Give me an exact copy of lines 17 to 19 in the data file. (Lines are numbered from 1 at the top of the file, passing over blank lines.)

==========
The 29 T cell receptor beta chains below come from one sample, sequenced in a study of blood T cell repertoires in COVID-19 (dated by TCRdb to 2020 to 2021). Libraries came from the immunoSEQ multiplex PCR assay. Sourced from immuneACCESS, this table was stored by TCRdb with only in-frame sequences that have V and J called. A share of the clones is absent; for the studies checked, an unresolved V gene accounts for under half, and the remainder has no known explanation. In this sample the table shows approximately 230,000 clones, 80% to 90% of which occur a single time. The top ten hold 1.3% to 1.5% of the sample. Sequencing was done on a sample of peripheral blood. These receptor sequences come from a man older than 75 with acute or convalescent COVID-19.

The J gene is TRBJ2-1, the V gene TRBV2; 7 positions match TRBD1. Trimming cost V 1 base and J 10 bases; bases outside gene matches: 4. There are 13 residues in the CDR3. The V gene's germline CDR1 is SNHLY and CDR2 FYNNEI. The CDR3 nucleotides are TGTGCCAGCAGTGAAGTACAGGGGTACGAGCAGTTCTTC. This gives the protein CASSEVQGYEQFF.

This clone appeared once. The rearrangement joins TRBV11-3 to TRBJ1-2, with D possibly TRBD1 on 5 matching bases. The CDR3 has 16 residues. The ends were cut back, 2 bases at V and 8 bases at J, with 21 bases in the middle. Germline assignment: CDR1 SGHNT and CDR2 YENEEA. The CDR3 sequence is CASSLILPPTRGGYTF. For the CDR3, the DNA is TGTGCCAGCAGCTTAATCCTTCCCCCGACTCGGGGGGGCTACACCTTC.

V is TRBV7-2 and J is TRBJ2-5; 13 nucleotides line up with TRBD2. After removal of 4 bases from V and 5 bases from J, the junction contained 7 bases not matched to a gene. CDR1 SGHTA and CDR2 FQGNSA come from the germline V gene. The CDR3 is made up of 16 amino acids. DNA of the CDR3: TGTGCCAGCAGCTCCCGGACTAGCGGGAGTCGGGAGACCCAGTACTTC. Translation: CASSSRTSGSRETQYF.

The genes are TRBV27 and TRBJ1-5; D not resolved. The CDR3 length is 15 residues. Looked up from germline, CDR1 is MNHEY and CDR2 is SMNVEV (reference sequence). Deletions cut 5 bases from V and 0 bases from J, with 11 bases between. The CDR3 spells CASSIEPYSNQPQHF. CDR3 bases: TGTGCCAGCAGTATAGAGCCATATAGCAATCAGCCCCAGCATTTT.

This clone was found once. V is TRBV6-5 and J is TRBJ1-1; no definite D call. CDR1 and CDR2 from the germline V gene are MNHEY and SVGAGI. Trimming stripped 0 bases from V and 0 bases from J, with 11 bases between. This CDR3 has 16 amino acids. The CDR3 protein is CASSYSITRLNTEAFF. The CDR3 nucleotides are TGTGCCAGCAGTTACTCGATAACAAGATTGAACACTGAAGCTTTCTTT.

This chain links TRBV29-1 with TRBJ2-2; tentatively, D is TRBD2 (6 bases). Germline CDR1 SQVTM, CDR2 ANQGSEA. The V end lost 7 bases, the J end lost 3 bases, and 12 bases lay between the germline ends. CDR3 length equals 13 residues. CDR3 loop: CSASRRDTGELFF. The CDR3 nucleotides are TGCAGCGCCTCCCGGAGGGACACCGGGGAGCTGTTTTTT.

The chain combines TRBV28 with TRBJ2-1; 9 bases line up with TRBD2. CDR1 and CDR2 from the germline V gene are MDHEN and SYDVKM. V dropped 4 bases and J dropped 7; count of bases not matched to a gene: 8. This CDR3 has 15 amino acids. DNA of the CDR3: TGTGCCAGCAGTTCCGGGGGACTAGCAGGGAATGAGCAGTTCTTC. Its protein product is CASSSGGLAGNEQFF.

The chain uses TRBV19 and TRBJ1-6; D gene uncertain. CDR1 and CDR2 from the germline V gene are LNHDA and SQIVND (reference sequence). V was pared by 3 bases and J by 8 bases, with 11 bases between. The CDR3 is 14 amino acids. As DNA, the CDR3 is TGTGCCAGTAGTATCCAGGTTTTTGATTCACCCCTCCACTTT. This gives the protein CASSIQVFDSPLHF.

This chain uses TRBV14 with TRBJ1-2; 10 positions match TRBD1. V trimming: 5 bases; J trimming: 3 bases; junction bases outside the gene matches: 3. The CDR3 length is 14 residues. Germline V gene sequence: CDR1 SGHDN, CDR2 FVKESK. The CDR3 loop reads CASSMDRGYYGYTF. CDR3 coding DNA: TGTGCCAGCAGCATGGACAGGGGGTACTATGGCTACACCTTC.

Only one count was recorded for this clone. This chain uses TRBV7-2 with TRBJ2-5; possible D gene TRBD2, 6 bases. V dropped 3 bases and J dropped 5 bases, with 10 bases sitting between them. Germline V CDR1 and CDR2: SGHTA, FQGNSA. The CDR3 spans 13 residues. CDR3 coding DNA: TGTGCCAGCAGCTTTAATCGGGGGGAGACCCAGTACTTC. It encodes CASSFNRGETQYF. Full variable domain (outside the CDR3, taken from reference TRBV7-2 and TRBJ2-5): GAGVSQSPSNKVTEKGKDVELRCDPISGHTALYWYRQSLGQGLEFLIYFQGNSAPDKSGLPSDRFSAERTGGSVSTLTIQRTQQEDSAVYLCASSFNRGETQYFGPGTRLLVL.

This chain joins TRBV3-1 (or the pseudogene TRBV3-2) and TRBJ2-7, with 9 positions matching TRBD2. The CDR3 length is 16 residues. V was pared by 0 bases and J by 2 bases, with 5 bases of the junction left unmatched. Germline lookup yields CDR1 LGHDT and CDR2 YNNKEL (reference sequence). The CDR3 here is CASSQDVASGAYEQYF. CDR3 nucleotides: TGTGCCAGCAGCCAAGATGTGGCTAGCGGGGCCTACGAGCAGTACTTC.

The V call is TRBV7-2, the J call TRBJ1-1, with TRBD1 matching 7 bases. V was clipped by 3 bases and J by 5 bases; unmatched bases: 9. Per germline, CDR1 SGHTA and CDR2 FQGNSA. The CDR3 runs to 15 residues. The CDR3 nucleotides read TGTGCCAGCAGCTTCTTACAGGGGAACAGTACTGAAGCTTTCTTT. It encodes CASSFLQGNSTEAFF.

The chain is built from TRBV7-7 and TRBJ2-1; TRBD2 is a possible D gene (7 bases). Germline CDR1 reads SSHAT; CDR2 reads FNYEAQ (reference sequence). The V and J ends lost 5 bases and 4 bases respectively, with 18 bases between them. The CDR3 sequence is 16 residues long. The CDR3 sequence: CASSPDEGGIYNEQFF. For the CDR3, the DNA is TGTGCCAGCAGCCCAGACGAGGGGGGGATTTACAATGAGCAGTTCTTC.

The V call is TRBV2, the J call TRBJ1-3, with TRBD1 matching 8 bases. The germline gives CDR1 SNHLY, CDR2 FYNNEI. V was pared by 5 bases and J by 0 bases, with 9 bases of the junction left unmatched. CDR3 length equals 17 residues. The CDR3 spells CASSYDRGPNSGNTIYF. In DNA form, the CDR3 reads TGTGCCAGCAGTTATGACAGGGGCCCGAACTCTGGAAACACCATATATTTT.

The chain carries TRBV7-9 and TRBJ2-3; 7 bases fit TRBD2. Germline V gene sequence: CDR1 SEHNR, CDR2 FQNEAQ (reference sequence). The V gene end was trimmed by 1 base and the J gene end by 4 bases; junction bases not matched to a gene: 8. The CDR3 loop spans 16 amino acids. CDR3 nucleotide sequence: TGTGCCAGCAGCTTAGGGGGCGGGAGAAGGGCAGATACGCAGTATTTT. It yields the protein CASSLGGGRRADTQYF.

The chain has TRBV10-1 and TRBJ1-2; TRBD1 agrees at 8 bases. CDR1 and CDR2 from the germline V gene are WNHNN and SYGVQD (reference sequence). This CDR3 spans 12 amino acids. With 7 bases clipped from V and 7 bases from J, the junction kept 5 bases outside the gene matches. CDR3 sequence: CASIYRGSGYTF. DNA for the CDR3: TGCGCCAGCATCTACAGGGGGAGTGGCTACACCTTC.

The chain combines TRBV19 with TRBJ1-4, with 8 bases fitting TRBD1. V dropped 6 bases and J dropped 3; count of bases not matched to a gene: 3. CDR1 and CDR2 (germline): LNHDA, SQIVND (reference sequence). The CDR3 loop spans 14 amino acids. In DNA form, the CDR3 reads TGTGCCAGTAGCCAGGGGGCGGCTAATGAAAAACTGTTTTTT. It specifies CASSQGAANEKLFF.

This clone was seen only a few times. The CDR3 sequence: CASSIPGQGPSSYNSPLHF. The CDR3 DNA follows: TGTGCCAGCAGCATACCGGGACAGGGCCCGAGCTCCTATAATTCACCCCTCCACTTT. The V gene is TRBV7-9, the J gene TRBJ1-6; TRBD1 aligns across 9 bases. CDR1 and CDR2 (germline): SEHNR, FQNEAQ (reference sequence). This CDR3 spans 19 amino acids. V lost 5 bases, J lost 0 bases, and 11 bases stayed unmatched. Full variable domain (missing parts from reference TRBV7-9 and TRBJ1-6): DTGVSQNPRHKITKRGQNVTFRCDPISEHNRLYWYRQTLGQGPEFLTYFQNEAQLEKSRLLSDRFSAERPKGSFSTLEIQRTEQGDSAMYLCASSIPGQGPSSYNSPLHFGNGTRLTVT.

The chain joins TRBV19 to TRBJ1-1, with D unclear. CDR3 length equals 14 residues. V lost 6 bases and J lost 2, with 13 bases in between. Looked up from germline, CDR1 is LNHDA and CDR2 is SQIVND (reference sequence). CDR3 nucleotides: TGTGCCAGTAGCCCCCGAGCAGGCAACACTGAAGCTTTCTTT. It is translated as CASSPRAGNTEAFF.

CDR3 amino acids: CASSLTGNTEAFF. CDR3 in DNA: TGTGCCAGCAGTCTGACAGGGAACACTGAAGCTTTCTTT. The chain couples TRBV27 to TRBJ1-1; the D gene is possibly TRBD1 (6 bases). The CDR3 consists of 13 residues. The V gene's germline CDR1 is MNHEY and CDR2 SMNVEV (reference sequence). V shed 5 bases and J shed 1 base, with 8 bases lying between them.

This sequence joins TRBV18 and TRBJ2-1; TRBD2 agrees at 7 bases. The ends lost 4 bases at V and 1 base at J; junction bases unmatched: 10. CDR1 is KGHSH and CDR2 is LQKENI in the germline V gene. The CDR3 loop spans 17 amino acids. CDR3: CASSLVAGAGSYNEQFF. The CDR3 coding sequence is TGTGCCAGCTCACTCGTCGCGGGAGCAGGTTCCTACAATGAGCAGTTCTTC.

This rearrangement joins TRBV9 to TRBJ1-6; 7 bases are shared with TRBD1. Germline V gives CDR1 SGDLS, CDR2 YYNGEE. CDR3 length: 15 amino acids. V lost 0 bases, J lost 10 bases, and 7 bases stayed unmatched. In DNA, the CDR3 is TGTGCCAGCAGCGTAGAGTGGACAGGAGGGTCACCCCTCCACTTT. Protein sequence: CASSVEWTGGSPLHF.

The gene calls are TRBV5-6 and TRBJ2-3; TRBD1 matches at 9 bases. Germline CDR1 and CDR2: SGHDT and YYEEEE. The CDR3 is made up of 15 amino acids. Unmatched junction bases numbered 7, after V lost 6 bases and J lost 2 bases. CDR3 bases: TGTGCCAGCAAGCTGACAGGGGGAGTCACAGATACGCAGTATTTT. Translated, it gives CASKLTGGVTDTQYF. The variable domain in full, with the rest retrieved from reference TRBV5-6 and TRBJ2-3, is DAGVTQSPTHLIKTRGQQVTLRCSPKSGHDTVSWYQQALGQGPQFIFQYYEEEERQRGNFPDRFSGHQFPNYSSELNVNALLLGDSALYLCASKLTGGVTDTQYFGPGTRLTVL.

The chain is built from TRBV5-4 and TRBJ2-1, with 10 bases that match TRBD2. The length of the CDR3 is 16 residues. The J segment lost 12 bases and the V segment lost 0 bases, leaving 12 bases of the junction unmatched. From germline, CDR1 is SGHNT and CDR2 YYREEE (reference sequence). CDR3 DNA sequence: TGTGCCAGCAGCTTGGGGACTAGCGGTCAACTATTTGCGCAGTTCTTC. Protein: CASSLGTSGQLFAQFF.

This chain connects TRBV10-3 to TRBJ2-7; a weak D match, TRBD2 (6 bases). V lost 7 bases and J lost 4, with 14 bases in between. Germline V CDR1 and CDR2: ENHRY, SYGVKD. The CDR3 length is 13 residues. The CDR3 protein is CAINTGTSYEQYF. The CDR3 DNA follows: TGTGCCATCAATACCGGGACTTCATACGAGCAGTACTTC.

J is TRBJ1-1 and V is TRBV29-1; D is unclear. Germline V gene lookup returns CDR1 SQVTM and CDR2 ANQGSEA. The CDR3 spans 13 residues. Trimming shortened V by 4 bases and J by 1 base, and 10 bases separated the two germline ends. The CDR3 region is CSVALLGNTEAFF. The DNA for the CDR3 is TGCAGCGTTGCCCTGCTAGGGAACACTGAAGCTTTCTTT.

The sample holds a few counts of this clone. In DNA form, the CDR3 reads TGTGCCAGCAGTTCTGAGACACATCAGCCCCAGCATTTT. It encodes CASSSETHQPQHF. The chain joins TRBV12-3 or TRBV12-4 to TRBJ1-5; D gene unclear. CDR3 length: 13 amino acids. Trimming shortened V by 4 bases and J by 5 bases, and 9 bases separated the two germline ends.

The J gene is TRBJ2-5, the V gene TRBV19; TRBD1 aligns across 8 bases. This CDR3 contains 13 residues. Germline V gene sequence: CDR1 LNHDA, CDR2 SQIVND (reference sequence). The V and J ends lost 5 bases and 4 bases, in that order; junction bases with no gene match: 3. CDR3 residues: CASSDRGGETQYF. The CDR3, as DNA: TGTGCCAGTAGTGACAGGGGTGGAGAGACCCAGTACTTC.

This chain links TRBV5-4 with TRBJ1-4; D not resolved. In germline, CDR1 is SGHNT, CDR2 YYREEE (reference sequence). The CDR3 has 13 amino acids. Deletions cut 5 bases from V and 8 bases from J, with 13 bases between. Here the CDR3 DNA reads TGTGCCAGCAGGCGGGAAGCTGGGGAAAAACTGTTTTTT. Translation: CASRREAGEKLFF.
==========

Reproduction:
The chain has TRBV10-1 and TRBJ1-2; TRBD1 agrees at 8 bases. CDR1 and CDR2 from the germline V gene are WNHNN and SYGVQD (reference sequence). This CDR3 spans 12 amino acids. With 7 bases clipped from V and 7 bases from J, the junction kept 5 bases outside the gene matches. CDR3 sequence: CASIYRGSGYTF. DNA for the CDR3: TGCGCCAGCATCTACAGGGGGAGTGGCTACACCTTC.

The chain combines TRBV19 with TRBJ1-4, with 8 bases fitting TRBD1. V dropped 6 bases and J dropped 3; count of bases not matched to a gene: 3. CDR1 and CDR2 (germline): LNHDA, SQIVND (reference sequence). The CDR3 loop spans 14 amino acids. In DNA form, the CDR3 reads TGTGCCAGTAGCCAGGGGGCGGCTAATGAAAAACTGTTTTTT. It specifies CASSQGAANEKLFF.

This clone was seen only a few times. The CDR3 sequence: CASSIPGQGPSSYNSPLHF. The CDR3 DNA follows: TGTGCCAGCAGCATACCGGGACAGGGCCCGAGCTCCTATAATTCACCCCTCCACTTT. The V gene is TRBV7-9, the J gene TRBJ1-6; TRBD1 aligns across 9 bases. CDR1 and CDR2 (germline): SEHNR, FQNEAQ (reference sequence). This CDR3 spans 19 amino acids. V lost 5 bases, J lost 0 bases, and 11 bases stayed unmatched. Full variable domain (missing parts from reference TRBV7-9 and TRBJ1-6): DTGVSQNPRHKITKRGQNVTFRCDPISEHNRLYWYRQTLGQGPEFLTYFQNEAQLEKSRLLSDRFSAERPKGSFSTLEIQRTEQGDSAMYLCASSIPGQGPSSYNSPLHFGNGTRLTVT.